The New News

type - trends
sector - media & technology
As consumers seek an alternative to the 24-hour news cycle, media outlets are racing to re-invent themselves for the next generation.

Drivers : what's happening

The 24-hour news cycle should empower and inform audiences. Instead, it’s leading to higher stress levelsanxiety and feelings of powerlessness. Elon Musk’s recent acquisition of Twitter highlights the shifting sands of the industry, and how platforms and publications are becoming the playthings of the ultra-rich. The takeover prompted an exodus of users to the decentralised German platform Mastodon, but a growing number of consumers are choosing to opt out entirely. In the US, news consumption across all platforms decreased significantly in the first half of 2022 compared to 2021 (source: Axios).

A widespread decline of trust is one of the main reasons that news outlets are haemorrhaging readers. According to a report by market research company Gallup, 28% of American adults claim they don’t have much confidence in newspapers, tv and radio, while 38% have none at all. This is the first time in the company’s history that the proportion of Americans with no faith in the media is bigger than the group with a great deal or fair amount.

While scandals like Cambridge Analytica may have tainted the reputation of companies like Facebook, this hasn’t stopped younger consumers from migrating to newer platforms. Nearly a quarter of US adults under 30 rely on TikTok for news (source: Quartz).

But legacy outlets face more problems than new competitors and dwindling reader trust. With the rise of streaming services, subscription fatigue is affecting all media and entertainment verticals. Some 53% of readers try to bypass digital publishers’ paywalls without paying and nearly 9% of new subscribers cancel their subscription within 24 hours (sources: National Research GroupPiano). Bloomberg estimates that media companies are having their worst year in three decades (source: Bloomberg). Below, we look at some of the new companies navigating the post-pandemic news landscape.

Published by:

24 January 2023

Author: Lavinia Fasano

Image: The Verge identity by Vox Media, US


The News Movement, US

Case studies : what's new

The News Movement

The News Movement, a media company with an emphasis on social media, is meeting young consumers where they are. The company, which was founded by two former Dow Jones and BBC executives, currently has 64,000 TikTok, 19,300 YouTube, 6,900 Twitter and 5,700 Instagram followers. Most of the audience are very young: people aged under 24 account for more than half of the platform's TikTok and YouTube views (source: Reuters). On TikTok, the platform specialises in short, snappy videos that mix popular culture with sociopolitical events. At the time of writing, a video about the celebrity Lindsay Lohan sits next to a film about world population figures, a high-low mix that is likely to appeal to a younger audience.

The Verge

Instead of coasting on the success that already made it one of Vox Media’s most successful platforms, The Verge has redesigned its website to appeal to a new generation of readers. Perhaps most remarkably, the editorial team have decided to stop covering the countless minor events that make up a typical news day and instead direct readers to rival publications where they were originally discussed. Rather than spending time writing about Elon Musk’s latest tweet, for example, the team can direct readers to the tweet itself, freeing up time for more meaningful reporting and analysis. By including stories from rival outlets, the website is also becoming a portal to some of the best technology writing across the web, another factor that will encourage readers to return.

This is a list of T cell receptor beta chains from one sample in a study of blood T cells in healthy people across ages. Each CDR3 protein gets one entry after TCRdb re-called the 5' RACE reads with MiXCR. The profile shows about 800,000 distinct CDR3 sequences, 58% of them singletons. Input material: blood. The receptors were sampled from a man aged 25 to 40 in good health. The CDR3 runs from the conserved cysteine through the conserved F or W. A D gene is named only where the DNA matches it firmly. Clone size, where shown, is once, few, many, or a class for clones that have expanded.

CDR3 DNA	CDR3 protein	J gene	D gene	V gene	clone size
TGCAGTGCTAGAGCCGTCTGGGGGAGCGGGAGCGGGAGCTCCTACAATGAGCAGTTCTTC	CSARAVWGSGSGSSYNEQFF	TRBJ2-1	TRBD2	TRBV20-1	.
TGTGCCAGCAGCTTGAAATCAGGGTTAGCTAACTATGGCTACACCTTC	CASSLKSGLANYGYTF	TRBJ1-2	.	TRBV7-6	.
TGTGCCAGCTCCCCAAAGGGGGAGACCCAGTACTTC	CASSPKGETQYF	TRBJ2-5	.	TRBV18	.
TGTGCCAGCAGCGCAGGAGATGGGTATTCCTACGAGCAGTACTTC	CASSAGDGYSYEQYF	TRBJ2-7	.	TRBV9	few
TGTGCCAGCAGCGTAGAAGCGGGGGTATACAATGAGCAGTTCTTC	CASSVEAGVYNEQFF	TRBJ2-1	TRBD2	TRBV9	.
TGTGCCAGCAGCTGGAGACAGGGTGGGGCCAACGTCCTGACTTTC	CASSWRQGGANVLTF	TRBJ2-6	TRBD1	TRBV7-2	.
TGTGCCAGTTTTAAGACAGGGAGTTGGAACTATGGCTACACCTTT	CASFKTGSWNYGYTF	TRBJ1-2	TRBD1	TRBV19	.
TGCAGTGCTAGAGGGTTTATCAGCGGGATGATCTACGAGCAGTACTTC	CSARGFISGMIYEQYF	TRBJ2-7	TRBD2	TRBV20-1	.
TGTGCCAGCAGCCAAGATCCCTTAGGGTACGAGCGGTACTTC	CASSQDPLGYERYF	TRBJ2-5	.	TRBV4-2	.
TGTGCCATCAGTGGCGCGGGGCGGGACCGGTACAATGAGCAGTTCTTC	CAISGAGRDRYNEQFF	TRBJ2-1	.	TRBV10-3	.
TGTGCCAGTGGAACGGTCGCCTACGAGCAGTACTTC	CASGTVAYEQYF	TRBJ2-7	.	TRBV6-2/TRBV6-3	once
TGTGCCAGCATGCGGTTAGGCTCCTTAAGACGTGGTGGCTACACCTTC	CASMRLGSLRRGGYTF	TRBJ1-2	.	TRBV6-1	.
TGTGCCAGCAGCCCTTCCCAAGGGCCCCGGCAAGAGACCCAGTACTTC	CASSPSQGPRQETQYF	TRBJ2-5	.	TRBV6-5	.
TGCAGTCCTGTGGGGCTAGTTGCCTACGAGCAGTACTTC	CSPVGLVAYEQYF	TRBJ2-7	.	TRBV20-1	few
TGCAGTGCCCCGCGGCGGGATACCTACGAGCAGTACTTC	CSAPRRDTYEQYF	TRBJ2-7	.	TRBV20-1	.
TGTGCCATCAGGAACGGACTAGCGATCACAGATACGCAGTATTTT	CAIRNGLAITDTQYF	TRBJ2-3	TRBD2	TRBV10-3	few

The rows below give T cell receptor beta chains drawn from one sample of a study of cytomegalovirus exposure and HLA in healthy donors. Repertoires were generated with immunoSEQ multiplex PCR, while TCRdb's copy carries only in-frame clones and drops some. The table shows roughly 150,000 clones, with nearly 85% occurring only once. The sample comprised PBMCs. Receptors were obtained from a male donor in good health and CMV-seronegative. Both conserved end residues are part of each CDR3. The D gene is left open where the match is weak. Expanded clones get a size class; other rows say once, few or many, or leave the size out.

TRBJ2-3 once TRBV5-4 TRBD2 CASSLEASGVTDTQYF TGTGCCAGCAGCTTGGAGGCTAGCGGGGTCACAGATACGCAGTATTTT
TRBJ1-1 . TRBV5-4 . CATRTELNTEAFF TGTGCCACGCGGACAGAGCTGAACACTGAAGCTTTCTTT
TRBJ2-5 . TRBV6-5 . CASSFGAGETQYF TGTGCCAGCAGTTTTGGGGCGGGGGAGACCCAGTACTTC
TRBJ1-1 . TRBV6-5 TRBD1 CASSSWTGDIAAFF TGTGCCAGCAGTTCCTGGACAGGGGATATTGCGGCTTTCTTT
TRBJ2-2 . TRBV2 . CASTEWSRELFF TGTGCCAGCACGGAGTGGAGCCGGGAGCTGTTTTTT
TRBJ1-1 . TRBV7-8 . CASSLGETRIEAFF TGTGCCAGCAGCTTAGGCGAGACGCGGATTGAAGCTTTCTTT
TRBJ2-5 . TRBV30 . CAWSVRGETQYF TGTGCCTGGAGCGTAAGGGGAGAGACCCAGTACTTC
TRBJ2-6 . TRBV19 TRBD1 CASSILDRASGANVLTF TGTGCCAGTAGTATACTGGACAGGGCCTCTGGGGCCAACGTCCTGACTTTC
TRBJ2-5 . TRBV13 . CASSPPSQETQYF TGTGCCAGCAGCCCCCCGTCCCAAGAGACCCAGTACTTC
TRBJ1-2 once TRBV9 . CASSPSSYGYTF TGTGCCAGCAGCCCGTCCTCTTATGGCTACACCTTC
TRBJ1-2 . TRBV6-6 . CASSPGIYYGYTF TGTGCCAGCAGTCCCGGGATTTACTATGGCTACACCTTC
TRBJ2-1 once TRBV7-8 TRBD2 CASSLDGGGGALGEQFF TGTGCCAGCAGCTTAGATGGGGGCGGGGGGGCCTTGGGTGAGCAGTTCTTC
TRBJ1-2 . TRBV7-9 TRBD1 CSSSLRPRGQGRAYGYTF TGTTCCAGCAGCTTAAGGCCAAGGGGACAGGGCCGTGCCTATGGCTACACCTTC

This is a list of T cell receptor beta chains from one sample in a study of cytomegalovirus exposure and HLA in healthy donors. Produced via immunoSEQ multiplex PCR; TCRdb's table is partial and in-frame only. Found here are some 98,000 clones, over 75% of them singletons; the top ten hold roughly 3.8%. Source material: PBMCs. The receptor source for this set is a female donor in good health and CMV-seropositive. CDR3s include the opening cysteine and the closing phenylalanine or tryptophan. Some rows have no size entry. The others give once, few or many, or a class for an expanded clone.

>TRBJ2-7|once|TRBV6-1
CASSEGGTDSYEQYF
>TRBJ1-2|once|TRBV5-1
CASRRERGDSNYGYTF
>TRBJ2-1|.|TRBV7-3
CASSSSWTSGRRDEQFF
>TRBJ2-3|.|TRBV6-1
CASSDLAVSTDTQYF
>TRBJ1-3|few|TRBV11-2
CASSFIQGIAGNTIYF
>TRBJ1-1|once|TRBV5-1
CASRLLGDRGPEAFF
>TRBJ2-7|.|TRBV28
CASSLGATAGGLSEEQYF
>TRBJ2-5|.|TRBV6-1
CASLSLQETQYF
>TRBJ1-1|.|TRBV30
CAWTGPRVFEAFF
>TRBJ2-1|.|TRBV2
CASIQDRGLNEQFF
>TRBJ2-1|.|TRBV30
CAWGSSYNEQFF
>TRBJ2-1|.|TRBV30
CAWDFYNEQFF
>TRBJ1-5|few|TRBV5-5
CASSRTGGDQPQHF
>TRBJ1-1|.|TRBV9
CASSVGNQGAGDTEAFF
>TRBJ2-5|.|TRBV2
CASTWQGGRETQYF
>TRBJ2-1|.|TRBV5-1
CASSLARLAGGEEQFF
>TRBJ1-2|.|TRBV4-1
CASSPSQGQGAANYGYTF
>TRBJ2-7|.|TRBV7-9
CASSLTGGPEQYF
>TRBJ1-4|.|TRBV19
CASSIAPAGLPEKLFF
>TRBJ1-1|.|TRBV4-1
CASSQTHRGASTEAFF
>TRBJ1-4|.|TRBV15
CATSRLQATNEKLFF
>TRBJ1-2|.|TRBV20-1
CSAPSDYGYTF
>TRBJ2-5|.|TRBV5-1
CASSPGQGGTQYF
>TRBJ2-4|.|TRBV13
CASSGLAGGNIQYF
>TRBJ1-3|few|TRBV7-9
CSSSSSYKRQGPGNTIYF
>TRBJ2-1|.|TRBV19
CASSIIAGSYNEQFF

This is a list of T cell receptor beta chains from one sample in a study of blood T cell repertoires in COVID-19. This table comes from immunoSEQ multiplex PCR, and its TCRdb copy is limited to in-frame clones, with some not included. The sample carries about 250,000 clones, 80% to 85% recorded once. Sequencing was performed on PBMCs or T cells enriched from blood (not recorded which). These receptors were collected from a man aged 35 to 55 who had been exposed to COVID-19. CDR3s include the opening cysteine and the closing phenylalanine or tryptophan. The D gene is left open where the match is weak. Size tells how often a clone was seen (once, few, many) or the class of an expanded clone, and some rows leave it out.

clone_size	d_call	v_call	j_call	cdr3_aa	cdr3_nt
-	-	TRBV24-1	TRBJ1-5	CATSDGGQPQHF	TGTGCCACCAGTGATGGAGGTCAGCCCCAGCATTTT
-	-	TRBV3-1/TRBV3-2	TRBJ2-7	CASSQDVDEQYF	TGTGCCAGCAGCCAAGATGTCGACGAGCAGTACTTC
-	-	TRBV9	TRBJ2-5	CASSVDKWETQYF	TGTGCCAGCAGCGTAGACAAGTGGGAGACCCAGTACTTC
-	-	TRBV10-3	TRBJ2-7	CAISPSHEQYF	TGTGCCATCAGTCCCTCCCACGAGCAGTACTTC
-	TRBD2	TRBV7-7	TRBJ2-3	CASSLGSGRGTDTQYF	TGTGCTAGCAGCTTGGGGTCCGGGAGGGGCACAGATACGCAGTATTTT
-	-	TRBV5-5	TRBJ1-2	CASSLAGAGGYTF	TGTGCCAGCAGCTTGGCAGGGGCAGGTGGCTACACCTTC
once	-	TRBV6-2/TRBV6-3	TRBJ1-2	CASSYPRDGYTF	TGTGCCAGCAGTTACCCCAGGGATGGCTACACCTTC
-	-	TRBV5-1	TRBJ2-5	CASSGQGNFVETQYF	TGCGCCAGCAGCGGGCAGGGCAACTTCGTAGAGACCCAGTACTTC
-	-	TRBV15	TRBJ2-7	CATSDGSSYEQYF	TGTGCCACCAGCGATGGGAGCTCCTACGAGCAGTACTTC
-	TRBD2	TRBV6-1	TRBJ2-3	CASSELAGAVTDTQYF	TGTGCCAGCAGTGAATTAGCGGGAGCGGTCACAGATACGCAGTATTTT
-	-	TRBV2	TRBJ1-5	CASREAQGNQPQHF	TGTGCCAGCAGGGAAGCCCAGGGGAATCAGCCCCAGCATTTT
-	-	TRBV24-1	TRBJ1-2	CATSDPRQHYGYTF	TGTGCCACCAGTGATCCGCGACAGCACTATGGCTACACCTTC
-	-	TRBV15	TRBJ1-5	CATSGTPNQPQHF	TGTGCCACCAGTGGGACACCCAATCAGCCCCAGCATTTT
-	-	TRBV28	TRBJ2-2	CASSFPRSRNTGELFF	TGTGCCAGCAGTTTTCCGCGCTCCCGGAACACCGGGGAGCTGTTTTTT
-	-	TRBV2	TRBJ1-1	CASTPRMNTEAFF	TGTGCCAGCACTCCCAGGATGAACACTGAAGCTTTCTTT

Analysis : what this means 

It’s a tough time for legacy newspapers and media outlets. Post-truth politics and social media platforms like Twitter and TikTok have profoundly altered the way that we distribute and consume news. What’s more, the 24-hour news cycle has left people feeling tired and disenfranchised, something which we explored in our most recent macrotrend, The Paralysis Paradox.

To regain relevance in the public realm, newspapers will have to address the crisis of trust that afflicts the entire industry. By presenting a range of perspectives across the political and geographical spectrum, Semafor is trying to depolarise the press. With the influence of cancel culture on the decline, a greater desire for conversations across the political divide is growing. In our microtrend, Provocation Platforms, we explore how social media can encourage healthy debate among users.

For many companies, this will require returning to the basics, and reconsidering the primary purpose of news platforms today. By creating a space for rival publications to reach new audiences, The Verge is showing that its greatest point of difference lies in its ability to curate content to craft its own point of view. More companies would benefit from taking a similar approach to competition, especially considering the current media business model incentivises journalists to copy each other by covering the same topics, creating an excess of extremely similar articles.

With widespread subscription fatigue, it would also benefit companies to consider more radical subscription models, especially as the cost of living crisis causes readers to tighten their purse strings. Here, companies have a chance to learn from the rise of Squad Subscriptions, where subscriptions are becoming tools to generate passive income.

‘People feel massively overwhelmed by the news and yet at the same time don’t really know what to trust. And so we were thinking: ‘Okay, how could we, if we were starting from scratch, kind of go at those problems?’’
Ben Smith, co-founder, Semafo

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